43. The Boxtrolls (Graham Annable and Anthony Stacchi, 74% RT, 61 MC). Laika Entertainment makes some of the strangest, most original movies around, which is why the ordinariness of The Boxtrolls' story is a severe letdown. A young boy called Eggs is raised underground by a tribe of boxy scavengers who are wrongly accused of terrorizing the neighborhood's children, when they're really just playful beings who are fascinated by junk. It's basically The Nightmare Before Christmas crossed with Elf, and Eggs' journey of self-discovery is far too familiar to resonate with any triumph. Nevertheless, The Boxtrolls shines in its wondrous, weird details, from the lovingly textured stop-motion animation—a product of unmistakable sweat and affection (see the post-credits sequence for proof)—to the dystopian aboveground society, with its aristocrats clad in white hats who are obsessed with sampling fine cheeses. And while Eggs is a bland hero, the movie's villains are fascinating, particularly Lord Portley-Rind, a civic leader who's less interested in his own daughter than he is in brie and gouda, and the nefarious Snatcher, a sadistic social climber who desperately wishes to join the white hats even though he's allergic to cheese. And then there are Snatcher's bemused henchmen, who consistently ponder things like whether they're actually the bad guys, or whether boxtrolls "understand the duality of good and evil". Their clever banter helps elevate The Boxtrolls from a whimsical trifle to something odd and memorable.

42. Wild (Jean-Marc Vallée, 91% RT, 76 MC). In 1995, Cheryl Strayed walked a thousand miles along the Pacific Crest Trail and, in the process, changed her life. Wild, adapted from Strayed's popular memoir, faces the unenviable task of condensing her three-month journey into a two-hour film that must somehow encapsulate Cheryl's epiphany and translate it into the language of cinema. Vallée certainly does his damnedest, regularly interrupting Cheryl's trek with images that are less formal flashbacks than jagged images of memory, the pain of which are underscored through frenetic editing. Wild's frantic visual style is designed to mirror Cheryl's own tortured thoughts as she clambers solitarily up mountains and across deserts. It's a valiant approach, but it doesn't really work. We learn that Cheryl (played by Reese Witherspoon) used to be a mess, but we never understand why her walk is so profoundly meaningful or how she changes as a person along the way. That said, Wild has a lot going for it, most notably Witherspoon, who refuses to make Cheryl heroic and thus makes her more appealing, even when her behavior is appalling. It also exhibits an appreciation not just for nature but for the nutcases who follow the Trail, detailing the spirit of community that binds them. Cheryl means something to them. And thanks to Witherspoon, even if we can't fully comprehend her journey, she means something to us too.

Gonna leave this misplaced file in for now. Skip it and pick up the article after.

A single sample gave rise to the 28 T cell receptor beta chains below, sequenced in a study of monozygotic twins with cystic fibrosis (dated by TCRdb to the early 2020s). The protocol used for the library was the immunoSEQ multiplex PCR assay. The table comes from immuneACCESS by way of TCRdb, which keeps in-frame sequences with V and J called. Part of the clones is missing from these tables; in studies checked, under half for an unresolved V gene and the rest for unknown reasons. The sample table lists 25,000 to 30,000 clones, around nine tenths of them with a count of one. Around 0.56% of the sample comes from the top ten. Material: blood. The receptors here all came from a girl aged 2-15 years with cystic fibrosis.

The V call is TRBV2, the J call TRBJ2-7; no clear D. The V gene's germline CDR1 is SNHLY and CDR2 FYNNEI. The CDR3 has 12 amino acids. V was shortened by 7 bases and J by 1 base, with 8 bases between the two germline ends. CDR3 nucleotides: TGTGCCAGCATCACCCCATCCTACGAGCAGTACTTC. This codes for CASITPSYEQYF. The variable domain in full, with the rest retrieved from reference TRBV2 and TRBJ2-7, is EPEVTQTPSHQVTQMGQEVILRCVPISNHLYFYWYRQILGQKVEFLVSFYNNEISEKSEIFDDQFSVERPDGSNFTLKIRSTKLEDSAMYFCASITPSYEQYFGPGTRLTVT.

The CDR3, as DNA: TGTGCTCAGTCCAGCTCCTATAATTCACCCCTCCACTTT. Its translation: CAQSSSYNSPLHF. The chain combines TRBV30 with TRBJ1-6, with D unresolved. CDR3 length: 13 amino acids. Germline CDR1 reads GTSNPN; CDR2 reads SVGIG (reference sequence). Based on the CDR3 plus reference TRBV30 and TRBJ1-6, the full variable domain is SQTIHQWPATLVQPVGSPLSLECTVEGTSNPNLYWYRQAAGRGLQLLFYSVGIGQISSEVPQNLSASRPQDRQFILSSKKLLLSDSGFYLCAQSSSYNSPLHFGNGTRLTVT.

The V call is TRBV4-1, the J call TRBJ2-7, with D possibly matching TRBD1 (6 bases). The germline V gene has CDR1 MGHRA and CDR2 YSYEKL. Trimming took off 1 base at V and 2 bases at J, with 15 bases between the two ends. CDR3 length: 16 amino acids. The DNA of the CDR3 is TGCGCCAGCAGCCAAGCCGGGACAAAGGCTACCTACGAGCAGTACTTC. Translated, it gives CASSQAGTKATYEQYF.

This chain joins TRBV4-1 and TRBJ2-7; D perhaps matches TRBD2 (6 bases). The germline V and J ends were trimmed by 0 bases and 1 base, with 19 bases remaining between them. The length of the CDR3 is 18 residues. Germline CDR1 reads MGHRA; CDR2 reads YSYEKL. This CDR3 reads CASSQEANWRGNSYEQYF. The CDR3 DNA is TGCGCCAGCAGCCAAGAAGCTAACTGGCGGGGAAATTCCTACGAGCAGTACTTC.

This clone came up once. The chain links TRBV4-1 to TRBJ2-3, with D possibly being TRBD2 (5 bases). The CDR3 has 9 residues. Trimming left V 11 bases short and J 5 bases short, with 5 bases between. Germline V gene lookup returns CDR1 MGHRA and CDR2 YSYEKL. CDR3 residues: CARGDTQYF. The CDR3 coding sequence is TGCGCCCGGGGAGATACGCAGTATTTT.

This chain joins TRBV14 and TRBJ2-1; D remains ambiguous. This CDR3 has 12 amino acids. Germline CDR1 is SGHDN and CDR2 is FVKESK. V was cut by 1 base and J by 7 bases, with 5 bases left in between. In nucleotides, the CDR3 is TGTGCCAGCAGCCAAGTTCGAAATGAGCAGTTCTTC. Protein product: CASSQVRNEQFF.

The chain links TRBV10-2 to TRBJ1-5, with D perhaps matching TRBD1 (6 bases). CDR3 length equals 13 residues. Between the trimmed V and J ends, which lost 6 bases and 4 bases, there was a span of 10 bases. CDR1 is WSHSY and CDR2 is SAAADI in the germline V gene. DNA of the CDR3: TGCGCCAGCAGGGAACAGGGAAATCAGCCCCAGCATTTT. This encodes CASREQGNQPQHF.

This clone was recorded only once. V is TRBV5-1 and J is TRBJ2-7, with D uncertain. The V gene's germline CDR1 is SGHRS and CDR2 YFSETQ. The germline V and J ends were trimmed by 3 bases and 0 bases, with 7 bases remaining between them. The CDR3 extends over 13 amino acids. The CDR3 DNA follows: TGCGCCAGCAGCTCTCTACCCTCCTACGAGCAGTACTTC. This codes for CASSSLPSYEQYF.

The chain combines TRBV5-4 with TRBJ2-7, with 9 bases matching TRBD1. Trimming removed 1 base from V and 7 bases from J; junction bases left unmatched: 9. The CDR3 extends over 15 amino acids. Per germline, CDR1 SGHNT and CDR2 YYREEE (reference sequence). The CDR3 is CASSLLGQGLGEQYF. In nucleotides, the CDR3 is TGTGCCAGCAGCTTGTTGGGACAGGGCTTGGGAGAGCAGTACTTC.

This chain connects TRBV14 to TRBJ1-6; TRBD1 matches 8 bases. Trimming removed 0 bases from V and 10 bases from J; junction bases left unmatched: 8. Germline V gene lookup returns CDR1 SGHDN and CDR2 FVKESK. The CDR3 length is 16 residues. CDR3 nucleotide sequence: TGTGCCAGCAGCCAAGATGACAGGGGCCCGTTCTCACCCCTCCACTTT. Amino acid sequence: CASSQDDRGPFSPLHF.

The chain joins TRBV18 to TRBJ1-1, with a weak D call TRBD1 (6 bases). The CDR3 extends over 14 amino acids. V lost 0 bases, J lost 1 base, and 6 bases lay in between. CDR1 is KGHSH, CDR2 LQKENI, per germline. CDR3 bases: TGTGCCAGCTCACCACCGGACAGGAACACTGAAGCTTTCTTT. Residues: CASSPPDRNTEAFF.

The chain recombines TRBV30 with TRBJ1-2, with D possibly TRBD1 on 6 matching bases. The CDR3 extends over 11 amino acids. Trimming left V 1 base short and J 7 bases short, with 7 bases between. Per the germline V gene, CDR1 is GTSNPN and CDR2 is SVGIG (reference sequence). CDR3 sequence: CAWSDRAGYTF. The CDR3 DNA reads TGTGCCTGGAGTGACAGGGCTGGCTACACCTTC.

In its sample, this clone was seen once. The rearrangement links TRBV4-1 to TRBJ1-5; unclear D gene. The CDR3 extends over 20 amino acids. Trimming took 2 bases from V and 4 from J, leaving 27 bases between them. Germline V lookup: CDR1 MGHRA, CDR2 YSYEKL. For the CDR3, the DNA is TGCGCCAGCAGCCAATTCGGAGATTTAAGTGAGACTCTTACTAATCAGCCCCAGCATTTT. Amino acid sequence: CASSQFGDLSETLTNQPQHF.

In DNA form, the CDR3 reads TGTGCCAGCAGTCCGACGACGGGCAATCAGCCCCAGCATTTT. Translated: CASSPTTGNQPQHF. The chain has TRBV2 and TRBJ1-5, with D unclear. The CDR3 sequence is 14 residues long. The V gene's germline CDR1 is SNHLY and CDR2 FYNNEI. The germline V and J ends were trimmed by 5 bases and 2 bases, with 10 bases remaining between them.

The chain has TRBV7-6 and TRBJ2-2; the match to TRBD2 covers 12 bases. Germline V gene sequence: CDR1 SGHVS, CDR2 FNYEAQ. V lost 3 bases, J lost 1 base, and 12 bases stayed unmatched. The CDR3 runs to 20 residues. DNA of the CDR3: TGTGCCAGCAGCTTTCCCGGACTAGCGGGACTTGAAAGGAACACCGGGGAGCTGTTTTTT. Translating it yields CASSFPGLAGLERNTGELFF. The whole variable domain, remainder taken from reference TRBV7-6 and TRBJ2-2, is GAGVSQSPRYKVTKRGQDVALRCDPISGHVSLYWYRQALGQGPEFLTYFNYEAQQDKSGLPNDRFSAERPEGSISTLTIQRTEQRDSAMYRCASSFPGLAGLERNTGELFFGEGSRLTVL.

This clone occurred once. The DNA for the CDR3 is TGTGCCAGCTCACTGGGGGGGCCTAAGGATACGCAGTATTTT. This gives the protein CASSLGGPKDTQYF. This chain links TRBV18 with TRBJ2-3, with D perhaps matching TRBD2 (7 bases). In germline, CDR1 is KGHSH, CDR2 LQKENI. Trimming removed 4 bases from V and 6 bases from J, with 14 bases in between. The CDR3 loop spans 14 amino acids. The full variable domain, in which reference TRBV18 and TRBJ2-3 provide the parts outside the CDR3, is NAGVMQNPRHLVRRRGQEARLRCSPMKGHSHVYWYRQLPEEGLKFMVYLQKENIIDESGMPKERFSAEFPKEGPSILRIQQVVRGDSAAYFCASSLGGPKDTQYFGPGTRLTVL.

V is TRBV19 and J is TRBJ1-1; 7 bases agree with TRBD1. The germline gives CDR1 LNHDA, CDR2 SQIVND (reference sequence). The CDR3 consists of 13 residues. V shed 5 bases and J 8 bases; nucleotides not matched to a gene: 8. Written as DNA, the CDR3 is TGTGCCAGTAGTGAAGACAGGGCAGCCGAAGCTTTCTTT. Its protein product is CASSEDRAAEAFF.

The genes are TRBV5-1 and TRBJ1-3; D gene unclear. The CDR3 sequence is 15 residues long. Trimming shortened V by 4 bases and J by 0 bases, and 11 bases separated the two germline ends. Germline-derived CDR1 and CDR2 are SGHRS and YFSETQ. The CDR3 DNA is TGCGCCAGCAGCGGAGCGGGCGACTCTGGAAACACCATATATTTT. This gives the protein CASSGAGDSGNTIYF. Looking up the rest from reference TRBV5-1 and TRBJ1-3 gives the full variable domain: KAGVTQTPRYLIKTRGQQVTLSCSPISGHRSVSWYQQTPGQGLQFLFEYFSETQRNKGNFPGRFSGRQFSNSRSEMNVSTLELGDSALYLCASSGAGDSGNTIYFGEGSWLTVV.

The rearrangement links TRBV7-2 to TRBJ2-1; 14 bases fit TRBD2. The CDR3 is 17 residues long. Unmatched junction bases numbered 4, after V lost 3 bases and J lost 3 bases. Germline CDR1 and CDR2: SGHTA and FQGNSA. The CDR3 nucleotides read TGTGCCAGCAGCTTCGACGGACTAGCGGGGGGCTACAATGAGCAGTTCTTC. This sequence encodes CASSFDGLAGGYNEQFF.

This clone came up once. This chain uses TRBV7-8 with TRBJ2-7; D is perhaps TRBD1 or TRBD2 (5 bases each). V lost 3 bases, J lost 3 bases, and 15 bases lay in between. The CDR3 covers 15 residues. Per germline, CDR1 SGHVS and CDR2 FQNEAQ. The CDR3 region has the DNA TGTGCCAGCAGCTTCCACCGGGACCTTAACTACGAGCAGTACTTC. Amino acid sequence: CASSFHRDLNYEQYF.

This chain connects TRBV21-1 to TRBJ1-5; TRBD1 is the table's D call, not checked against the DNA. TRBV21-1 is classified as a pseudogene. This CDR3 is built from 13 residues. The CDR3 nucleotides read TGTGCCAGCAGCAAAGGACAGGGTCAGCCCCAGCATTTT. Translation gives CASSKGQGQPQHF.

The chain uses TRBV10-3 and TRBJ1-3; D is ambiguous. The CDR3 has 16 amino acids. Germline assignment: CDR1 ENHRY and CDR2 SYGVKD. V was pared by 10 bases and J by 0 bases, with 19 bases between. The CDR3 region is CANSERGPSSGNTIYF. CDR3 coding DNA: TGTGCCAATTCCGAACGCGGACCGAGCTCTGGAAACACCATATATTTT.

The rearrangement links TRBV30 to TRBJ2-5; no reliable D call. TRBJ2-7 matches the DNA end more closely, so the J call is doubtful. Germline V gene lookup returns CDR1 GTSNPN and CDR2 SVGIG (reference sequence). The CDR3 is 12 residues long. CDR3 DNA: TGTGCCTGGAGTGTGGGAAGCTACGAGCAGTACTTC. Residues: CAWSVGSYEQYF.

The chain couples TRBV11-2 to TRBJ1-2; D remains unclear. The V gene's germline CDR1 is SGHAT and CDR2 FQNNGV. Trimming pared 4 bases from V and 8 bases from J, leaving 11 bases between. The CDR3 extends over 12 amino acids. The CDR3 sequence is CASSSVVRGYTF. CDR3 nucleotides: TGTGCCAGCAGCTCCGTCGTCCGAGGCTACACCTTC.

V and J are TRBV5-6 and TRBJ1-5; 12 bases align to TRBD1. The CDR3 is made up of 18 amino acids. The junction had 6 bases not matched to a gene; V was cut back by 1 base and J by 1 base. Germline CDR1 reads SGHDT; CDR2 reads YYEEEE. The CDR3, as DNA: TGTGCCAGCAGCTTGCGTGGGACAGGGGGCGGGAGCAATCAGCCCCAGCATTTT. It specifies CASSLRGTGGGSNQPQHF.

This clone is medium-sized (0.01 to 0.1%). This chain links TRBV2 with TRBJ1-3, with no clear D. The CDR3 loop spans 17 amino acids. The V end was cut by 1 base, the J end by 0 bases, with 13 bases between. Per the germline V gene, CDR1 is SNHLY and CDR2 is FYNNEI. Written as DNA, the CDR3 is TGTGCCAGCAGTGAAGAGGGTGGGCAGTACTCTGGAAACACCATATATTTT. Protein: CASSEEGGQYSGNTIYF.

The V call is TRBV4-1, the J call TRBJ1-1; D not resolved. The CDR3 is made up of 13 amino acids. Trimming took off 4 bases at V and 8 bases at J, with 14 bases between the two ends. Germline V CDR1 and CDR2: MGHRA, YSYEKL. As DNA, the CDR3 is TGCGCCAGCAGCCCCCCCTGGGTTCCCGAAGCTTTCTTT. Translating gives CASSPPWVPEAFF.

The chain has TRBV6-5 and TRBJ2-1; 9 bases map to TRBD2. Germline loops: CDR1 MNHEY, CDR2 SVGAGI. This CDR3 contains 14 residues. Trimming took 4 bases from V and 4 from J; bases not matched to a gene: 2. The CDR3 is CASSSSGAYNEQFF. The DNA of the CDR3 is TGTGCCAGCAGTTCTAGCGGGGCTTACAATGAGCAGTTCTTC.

41. Big Hero 6 (Don Hall and Chris Williams, 88% RT, 74 MC). For its first hour, this caffeinated blend of Pixar and Marvel is smart, breezy fun, with gorgeous design work (it's set in a global metropolis called San Fransokyo) and snappy writing. It also takes the rare step of exalting intellectual research; although the movie's protagonist, child prodigy Hiro, initially shuns education, he finds his mind blown when visiting an elite scientific university, thus making school look cool. Most significantly, Big Hero 6 introduces the landmark character of Baymax, a bulky, pillowy robot who looks like the Michelin Man and who's more concerned with assuaging Hiro's grief than with piloting an aircraft or punching out a bad guy. It's a shame, then, that the movie transforms into a shambling superhero yarn, an Avengers Lite for teenagers. Baymax is too unique, and too preoccupied with feeling, to be wasted on something as humdrum as an action climax. That he indulges Hiro's desires only because it makes the boy happy suggests he knows this. With any luck, before Big Hero 7 rolls around, Hall and Williams will figure it out as well.

40. The Babadook (directed by Jennifer Kent, 97% RT, 87 MC). The Babadook is scary, the same way any horror movie can be scary. Its opening act is a capable, formulaic escalation of tension, with Kent briskly establishing both her setting (a spare suburban house in a too-pleasant Australian neighborhood) and her main characters, including Amelia, a harried single mother (a terrific Essie Davis), and Samuel, her unstable six-year-old son (Noah Wiseman, unapologetically obnoxious). And its conclusion is a suitably horrifying nightmare, with Kent delivering scares both visual (as when the phantom of the title takes disturbing, literal shape) and aural (the film's sound design is ingenious). It's well-done, but it's nothing new. What's really interesting about The Babadook—and what makes it the rare horror movie that lingers rather than dissipates—is its middle passage, during which Amelia becomes increasingly unreliable. She is undoubtedly the film's heroine, but could she also be its villain? The more frayed her nerves get, the more unpredictable and dangerous she appears to be, to the point that she becomes even more frightening than the spectral being that's haunting her and her son. But surely she wouldn't harm Samuel, no matter how much he grates on her. She's a mother who unconditionally loves her child and would do anything to protect him. She'd never hurt him... would she?

More coming soon.